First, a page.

Link - Posted by David on December 31, 2020 @ 6:00 pm in

Ring out the Old and ring in the New with the classic Air Corps Toast!

“Web of the Spider” by Arch Whitehouse

Link - Posted by David on December 30, 2020 @ 6:00 am in

WE’VE come to the final story of our twelve tales from the Christmas 1931 issues, and what better way to go out, than with a story from the ever-reliable Arch Whitehouse! Always a crowd-pleaser, Whitehouse wrote hundreds of tales for the air pulps with many featuring series characters. Possibly his longest running series was Buzz Benson! Buzz was featured in every issue of Sky Birds starting with the February 1930 issue. When Sky Birds closed up shop, Buzz moved over to Flying Aces where he continued for two more years.

Billy “Buzz” Benson is a flying reporter for the Los Angeles Mercury newspaper, but his real job is much more dangerous—he is a secret agent and pilot extraordinaire for the U.S. military. In this month’s issue, deadly forces have stolen the latest high-powered submarine, the Baracuda, as well as kidnapped the designer’s daughter. It’s up to Buzz to get them both back!

The Navy had named their newest submarine the Barracuda, after the deadliest fish that infests tropical waters—that sharp-toothed killer that will attack anything for the joy of battle. Then that sub turned against its masters—and Billy “Buzz” Benson took off on the blood-strewn trail of the killer ship!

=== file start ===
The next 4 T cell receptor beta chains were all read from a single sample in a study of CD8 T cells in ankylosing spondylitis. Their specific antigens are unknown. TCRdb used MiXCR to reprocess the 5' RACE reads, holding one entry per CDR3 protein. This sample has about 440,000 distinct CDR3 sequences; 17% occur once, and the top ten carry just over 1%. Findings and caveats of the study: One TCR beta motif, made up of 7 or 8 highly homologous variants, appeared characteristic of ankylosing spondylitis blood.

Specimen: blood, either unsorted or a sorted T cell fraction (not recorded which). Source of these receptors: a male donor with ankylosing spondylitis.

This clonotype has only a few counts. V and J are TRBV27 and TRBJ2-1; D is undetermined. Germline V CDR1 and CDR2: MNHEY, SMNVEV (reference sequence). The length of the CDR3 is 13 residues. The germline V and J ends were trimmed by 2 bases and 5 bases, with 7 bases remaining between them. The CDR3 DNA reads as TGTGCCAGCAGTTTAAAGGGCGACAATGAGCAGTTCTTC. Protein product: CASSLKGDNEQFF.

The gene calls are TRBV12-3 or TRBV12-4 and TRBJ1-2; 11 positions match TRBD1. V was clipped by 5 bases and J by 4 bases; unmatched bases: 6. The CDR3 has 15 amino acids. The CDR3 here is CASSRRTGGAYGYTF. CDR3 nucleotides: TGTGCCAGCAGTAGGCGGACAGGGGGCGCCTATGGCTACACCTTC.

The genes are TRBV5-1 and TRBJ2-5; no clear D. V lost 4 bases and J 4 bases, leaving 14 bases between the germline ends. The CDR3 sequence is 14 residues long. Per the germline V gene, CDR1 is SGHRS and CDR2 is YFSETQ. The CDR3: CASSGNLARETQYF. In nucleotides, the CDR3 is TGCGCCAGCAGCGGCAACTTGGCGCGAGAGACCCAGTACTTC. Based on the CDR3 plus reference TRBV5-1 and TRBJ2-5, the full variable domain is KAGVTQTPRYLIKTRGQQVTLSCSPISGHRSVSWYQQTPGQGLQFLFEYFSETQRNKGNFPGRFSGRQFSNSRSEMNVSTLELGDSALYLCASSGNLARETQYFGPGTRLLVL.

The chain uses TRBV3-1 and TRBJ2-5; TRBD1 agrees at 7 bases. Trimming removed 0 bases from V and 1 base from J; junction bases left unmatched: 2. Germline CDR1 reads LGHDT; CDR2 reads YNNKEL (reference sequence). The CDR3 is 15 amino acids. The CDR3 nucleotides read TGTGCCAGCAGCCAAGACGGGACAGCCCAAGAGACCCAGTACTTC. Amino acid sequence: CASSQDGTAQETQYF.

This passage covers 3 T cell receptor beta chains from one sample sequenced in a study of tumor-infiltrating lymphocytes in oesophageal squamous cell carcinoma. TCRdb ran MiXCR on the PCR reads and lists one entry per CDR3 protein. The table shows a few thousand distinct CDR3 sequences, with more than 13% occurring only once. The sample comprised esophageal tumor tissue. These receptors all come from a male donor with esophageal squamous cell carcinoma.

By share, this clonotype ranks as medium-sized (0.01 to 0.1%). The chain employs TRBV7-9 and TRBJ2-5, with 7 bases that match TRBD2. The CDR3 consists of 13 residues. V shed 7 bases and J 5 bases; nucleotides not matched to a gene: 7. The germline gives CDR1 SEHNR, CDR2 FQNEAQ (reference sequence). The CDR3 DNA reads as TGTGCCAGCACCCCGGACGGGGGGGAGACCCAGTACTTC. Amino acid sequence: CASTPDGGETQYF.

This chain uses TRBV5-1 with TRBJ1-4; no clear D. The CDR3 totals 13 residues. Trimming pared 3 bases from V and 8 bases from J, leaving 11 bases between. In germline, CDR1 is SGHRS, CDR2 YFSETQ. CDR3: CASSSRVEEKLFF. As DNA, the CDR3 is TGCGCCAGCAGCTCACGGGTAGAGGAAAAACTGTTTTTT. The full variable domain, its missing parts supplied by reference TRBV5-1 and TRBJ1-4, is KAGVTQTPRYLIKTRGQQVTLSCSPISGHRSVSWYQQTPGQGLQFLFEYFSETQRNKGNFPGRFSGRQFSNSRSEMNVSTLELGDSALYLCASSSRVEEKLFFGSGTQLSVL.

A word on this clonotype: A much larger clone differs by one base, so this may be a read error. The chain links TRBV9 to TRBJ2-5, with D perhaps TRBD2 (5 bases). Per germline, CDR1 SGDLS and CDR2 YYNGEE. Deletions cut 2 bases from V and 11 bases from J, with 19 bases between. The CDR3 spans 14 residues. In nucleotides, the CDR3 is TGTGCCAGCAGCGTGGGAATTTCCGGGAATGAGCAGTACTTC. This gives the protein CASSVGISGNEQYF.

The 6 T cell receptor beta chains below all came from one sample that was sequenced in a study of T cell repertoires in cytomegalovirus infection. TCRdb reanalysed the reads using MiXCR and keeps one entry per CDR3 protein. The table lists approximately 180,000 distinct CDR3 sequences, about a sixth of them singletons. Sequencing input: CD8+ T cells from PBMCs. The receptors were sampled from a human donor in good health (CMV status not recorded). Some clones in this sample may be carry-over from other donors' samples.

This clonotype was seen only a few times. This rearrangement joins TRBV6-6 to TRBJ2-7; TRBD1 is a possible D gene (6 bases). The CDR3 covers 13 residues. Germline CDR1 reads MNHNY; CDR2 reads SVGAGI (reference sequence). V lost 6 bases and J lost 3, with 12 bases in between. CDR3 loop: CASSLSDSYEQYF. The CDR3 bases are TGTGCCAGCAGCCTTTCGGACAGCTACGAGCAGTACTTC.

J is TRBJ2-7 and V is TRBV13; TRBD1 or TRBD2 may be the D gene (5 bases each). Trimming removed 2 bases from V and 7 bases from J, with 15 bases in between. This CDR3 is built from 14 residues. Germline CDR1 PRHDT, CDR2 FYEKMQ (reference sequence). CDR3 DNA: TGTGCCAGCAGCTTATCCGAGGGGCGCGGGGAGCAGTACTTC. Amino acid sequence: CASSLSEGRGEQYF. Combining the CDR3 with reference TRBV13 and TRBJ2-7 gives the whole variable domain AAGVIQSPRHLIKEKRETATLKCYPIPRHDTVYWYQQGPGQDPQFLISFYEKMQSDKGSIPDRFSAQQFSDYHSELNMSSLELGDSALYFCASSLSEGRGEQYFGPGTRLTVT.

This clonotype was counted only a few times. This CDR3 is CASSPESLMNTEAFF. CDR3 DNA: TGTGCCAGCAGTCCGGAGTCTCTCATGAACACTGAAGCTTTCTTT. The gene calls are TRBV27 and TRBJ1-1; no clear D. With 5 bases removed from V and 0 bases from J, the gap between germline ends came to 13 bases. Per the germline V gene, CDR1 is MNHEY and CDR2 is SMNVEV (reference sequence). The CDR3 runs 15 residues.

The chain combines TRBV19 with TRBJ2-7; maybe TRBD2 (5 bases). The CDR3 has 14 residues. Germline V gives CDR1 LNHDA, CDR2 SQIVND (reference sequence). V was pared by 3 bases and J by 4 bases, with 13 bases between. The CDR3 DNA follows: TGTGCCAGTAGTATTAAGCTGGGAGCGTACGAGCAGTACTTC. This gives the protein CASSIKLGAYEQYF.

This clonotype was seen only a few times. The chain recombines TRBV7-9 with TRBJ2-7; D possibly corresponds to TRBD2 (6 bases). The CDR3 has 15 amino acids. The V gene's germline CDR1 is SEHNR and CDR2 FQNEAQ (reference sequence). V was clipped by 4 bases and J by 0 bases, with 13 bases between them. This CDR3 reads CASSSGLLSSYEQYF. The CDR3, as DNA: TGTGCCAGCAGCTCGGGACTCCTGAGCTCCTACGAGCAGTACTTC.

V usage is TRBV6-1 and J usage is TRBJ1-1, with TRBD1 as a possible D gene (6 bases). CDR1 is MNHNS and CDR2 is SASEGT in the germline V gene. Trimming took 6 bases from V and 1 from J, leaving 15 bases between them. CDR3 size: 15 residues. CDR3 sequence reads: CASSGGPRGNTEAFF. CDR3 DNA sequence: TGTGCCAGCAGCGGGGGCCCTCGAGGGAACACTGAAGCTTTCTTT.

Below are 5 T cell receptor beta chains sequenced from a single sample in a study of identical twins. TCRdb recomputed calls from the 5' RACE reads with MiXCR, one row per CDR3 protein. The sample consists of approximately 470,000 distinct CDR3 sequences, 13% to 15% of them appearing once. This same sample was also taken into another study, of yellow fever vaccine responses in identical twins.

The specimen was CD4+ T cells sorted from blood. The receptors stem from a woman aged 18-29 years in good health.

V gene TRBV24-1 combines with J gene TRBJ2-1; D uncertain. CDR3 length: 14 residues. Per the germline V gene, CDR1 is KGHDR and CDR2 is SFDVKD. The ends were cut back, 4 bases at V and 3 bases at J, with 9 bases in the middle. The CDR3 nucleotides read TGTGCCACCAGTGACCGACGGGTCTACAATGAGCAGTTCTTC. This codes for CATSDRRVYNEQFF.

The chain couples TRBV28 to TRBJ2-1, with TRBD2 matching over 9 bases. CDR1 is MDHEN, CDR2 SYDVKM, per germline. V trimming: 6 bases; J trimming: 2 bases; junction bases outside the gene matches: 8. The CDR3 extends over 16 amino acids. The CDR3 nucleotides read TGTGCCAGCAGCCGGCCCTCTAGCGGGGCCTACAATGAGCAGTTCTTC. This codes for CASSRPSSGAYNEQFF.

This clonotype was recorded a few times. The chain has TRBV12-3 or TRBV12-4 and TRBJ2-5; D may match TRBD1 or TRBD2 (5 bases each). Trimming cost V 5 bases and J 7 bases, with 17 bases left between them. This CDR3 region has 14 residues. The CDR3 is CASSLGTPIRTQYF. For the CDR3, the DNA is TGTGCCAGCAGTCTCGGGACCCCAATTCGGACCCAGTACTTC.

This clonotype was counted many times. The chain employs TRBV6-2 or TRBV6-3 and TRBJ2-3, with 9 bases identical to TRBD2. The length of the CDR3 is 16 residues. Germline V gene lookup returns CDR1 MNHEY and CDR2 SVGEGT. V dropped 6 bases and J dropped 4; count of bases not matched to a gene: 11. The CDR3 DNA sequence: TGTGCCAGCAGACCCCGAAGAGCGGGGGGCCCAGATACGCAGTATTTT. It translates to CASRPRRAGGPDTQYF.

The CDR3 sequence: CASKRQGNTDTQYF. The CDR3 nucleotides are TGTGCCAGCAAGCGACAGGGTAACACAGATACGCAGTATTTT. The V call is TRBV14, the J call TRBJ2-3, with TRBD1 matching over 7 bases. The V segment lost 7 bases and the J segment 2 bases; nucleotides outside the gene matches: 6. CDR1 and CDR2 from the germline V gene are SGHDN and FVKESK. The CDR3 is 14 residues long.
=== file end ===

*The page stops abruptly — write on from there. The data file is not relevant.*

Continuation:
“Aces Back to Back” by E.W. Chess

Link - Posted by David on December 28, 2020 @ 6:00 am in

OUR penultimate of our twelve tales from Christmas 1931 issues is another by E.W. Chess—he was a busy man that month with both this as well as a story in Aces! This time we get the bizarre tale of gambling and a four–sided love triangle!

A gambler, was Major Arthur Lem, C.O. of the 25th Yank Pursuit Squadron. All his life he’d gambled—and won, for he bet only when the odds were in his favor. But now, in those flaming skies over the Western Front, the game was different. Young Philip Mayson and those seven hotheaded replacements were gamblers of another breed— and to bet with them. Major Lem had to learn a new way to play his cards! The most unusual air story of the year!

From the pages of Sky Birds, it’s “Aces Back to Back” by E.W. Chess!

If you haven’t check it out, Pulpflakes posted an excellent post about the life of “Elliot Chess—Fighter pilot, Author” last year.

“The Frozen Fate” by Donald E. Keyhoe

Link - Posted by David on December 25, 2020 @ 6:00 am in

AH, CHRISTMAS! As our present to our faithful readers on this fine Christmas morning, we give you a curious tale from the Teufelhund Jagdstaffel. It’s those flying leathernecks, Donald E. Keyhoe’s The Devildog Squadron! At the same time Keyhoe was writing the Philip Strange stories for Flying Aces, and the Jailbird Flight stories for Battle Aces, and the Vanished Legion stories for Dare-Devil Aces, we was also telling tales of those flying marines known as the Devildog Squadron for the pages of Sky Birds magazine. A marine flyer himself, Keyhoe imbues the tales of “Cyclone” Bill Garrity and The Devildog Squadron with a realism in their unrealistic events you just don’t find everywhere.